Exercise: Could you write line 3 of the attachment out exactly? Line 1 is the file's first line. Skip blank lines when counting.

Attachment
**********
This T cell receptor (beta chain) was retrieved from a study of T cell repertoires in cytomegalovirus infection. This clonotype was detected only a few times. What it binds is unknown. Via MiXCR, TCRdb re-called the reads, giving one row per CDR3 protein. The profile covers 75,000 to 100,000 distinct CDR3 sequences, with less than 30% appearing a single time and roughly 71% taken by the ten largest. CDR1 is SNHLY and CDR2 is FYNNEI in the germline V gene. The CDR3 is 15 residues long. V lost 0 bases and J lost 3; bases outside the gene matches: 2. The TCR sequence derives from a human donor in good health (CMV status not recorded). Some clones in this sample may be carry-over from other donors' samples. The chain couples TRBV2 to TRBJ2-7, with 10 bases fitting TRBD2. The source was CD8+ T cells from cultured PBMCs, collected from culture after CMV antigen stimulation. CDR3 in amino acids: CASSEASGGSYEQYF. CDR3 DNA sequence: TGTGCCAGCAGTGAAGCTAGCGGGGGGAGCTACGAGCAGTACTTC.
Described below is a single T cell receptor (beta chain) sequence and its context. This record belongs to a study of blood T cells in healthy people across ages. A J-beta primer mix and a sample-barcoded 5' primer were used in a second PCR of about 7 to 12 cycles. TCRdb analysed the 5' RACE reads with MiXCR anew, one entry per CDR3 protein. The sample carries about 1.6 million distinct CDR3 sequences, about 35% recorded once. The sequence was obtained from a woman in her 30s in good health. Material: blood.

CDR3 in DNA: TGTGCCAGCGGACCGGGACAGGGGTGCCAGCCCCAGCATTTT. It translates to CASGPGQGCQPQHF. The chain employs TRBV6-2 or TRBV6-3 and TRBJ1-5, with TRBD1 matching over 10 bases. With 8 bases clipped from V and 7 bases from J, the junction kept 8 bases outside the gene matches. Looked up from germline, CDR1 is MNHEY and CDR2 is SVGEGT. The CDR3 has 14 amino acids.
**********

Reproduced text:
CDR3 in DNA: TGTGCCAGCGGACCGGGACAGGGGTGCCAGCCCCAGCATTTT. It translates to CASGPGQGCQPQHF. The chain employs TRBV6-2 or TRBV6-3 and TRBJ1-5, with TRBD1 matching over 10 bases. With 8 bases clipped from V and 7 bases from J, the junction kept 8 bases outside the gene matches. Looked up from germline, CDR1 is MNHEY and CDR2 is SVGEGT. The CDR3 has 14 amino acids.